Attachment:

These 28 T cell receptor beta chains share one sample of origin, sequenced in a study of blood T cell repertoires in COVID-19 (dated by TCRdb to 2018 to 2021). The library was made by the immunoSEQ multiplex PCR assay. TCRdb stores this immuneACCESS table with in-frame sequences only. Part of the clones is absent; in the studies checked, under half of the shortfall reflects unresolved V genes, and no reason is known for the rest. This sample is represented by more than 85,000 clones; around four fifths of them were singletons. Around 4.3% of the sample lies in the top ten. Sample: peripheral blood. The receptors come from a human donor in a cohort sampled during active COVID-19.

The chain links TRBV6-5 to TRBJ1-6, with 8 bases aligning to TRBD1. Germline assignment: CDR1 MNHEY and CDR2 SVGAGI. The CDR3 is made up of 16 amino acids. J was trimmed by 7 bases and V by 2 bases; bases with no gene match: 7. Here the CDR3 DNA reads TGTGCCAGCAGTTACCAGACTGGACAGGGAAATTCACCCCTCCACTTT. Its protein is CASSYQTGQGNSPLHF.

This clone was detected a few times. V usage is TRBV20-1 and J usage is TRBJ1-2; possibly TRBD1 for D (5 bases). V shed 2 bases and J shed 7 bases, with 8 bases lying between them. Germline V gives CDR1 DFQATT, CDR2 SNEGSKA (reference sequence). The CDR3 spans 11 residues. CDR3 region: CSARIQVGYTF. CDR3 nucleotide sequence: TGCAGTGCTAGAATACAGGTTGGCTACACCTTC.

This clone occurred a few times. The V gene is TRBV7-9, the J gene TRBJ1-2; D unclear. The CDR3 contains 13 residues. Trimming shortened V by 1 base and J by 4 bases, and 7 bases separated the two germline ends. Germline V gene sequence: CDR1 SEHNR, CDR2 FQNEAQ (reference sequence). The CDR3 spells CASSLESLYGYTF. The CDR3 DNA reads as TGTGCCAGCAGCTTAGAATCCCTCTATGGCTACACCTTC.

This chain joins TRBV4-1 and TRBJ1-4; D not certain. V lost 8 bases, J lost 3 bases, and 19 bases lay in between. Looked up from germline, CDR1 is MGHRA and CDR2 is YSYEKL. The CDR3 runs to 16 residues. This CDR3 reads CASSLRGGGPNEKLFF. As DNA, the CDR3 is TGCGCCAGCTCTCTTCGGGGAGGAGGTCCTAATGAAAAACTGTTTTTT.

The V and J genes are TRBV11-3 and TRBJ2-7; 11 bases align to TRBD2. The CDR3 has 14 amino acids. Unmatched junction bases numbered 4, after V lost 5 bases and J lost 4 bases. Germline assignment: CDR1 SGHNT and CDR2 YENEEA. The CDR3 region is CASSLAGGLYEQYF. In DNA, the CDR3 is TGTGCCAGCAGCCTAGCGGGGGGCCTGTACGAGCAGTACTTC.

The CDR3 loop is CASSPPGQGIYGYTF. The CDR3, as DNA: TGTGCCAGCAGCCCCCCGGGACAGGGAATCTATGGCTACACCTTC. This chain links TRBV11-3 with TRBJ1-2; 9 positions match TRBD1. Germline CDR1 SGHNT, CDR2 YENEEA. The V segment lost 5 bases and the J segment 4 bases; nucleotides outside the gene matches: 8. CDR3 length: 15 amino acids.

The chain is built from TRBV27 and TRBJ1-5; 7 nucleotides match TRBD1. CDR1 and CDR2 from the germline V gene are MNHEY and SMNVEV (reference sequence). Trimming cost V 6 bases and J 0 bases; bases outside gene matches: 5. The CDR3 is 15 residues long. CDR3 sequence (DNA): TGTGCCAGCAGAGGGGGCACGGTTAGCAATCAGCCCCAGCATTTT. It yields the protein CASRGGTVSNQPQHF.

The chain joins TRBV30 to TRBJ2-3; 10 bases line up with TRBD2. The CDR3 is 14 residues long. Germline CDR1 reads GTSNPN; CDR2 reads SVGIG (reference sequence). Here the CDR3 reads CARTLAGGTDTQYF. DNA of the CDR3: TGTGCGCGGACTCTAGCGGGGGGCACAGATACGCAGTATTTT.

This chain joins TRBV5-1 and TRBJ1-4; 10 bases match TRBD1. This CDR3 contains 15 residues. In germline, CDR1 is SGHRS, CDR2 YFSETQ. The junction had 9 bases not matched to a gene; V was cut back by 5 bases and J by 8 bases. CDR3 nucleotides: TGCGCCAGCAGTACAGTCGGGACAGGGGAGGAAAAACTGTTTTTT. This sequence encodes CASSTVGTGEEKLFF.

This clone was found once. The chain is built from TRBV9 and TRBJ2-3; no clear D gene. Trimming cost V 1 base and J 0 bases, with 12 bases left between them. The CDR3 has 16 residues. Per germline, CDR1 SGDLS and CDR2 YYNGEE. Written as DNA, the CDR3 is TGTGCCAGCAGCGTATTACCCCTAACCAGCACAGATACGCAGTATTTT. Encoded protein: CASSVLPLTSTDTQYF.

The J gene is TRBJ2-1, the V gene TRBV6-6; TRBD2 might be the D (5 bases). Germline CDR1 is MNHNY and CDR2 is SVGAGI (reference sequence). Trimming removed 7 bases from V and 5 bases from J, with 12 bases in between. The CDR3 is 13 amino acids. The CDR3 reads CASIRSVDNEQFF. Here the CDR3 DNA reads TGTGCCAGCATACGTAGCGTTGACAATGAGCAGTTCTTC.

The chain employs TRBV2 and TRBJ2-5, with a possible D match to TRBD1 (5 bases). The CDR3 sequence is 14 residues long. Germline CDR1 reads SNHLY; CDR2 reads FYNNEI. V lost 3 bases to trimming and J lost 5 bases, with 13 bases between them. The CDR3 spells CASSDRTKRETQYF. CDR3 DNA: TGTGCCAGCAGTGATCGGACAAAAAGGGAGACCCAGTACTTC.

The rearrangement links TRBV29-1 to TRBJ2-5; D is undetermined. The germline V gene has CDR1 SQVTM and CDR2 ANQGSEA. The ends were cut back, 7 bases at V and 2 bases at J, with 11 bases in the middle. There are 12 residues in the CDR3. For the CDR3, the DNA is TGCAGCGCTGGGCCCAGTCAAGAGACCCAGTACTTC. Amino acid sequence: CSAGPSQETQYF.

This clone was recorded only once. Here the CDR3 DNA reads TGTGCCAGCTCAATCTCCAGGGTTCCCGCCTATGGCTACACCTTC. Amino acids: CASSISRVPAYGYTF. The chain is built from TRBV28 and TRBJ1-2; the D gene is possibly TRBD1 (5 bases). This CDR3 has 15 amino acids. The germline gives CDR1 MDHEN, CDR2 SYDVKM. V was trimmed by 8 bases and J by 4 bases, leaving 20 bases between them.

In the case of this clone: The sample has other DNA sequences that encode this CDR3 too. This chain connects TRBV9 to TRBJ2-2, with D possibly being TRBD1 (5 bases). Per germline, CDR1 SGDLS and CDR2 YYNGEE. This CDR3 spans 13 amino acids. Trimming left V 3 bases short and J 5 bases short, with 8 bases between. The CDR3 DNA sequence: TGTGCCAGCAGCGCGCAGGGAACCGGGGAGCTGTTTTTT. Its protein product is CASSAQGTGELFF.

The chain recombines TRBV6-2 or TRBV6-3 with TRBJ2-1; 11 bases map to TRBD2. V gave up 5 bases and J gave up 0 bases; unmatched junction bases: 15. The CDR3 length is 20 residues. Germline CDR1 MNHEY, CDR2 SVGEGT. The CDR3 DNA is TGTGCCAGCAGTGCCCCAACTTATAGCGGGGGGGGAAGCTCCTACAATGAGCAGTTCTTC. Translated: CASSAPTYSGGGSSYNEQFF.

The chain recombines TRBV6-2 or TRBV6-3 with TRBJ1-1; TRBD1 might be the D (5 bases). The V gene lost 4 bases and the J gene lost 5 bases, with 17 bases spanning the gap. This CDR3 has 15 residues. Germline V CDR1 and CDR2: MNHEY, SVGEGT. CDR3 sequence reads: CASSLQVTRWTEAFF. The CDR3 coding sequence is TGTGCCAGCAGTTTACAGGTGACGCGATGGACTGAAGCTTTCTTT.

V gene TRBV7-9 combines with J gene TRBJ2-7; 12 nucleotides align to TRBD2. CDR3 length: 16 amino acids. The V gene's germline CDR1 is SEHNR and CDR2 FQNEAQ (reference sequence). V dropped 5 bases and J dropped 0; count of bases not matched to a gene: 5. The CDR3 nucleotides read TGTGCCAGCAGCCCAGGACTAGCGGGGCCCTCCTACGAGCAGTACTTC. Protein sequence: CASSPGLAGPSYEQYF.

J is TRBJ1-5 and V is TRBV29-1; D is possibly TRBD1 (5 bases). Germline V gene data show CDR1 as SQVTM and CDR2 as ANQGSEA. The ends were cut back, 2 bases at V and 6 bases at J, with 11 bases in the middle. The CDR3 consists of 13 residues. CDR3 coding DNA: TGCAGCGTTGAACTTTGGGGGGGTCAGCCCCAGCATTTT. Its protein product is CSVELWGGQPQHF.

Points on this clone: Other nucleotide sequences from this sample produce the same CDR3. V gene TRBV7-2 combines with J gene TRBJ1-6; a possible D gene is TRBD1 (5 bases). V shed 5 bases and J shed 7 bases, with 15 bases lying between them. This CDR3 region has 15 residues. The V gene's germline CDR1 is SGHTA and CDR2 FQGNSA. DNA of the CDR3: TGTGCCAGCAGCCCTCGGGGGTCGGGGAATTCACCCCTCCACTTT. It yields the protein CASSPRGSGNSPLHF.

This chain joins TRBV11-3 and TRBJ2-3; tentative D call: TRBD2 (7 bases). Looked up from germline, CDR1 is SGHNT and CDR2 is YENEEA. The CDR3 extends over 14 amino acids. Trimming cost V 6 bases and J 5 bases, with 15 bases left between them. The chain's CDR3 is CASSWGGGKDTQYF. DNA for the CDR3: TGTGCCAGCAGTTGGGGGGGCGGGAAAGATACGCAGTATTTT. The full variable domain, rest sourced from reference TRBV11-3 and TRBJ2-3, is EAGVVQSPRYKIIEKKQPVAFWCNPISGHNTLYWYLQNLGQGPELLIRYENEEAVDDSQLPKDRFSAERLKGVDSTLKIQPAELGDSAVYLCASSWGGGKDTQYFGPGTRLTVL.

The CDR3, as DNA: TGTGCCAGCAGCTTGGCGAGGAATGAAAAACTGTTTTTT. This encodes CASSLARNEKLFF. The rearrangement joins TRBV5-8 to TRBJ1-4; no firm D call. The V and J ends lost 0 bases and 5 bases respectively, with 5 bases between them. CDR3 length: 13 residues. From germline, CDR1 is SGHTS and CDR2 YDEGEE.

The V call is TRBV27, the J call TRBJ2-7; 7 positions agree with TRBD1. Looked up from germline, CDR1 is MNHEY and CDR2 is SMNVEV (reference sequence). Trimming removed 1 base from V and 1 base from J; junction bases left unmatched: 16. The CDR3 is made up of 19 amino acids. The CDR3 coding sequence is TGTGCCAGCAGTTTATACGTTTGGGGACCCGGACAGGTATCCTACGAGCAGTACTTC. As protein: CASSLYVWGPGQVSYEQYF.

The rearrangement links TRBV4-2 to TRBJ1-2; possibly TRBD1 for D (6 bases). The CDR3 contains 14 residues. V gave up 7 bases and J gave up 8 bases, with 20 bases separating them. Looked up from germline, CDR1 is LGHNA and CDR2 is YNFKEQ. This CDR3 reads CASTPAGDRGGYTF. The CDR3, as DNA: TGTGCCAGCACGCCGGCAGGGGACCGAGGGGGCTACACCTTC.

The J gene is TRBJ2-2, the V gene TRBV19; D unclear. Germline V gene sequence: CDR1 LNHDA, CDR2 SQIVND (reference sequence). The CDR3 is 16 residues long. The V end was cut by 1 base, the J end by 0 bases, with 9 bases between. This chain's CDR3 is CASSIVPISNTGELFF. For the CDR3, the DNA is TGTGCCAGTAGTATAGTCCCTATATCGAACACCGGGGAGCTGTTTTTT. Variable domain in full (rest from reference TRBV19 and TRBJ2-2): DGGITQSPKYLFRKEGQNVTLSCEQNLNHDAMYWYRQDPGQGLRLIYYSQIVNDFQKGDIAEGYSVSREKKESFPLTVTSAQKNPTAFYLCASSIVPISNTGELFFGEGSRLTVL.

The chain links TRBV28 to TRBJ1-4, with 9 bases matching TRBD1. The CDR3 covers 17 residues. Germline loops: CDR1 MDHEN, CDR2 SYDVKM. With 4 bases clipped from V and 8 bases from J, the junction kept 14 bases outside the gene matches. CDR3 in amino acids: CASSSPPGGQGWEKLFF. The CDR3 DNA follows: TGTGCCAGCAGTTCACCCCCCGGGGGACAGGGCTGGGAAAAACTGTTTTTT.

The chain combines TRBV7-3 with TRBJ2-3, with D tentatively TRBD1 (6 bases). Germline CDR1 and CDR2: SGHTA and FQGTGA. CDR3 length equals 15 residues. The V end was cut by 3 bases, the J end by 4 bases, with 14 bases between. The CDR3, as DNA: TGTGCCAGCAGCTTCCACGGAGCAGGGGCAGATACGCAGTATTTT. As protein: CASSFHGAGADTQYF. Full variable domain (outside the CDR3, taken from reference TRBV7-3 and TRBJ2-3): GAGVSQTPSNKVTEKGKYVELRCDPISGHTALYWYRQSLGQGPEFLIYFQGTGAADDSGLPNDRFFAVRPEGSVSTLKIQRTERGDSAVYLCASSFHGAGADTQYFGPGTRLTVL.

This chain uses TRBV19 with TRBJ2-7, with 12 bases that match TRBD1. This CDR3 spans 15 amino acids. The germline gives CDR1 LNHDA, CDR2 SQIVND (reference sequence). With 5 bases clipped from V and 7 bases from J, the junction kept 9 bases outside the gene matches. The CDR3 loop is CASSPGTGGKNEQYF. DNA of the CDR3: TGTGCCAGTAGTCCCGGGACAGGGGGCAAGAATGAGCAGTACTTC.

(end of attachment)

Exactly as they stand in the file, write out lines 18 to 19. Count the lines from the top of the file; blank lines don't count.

The chain recombines TRBV6-2 or TRBV6-3 with TRBJ1-1; TRBD1 might be the D (5 bases). The V gene lost 4 bases and the J gene lost 5 bases, with 17 bases spanning the gap. This CDR3 has 15 residues. Germline V CDR1 and CDR2: MNHEY, SVGEGT. CDR3 sequence reads: CASSLQVTRWTEAFF. The CDR3 coding sequence is TGTGCCAGCAGTTTACAGGTGACGCGATGGACTGAAGCTTTCTTT.

V gene TRBV7-9 combines with J gene TRBJ2-7; 12 nucleotides align to TRBD2. CDR3 length: 16 amino acids. The V gene's germline CDR1 is SEHNR and CDR2 FQNEAQ (reference sequence). V dropped 5 bases and J dropped 0; count of bases not matched to a gene: 5. The CDR3 nucleotides read TGTGCCAGCAGCCCAGGACTAGCGGGGCCCTCCTACGAGCAGTACTTC. Protein sequence: CASSPGLAGPSYEQYF.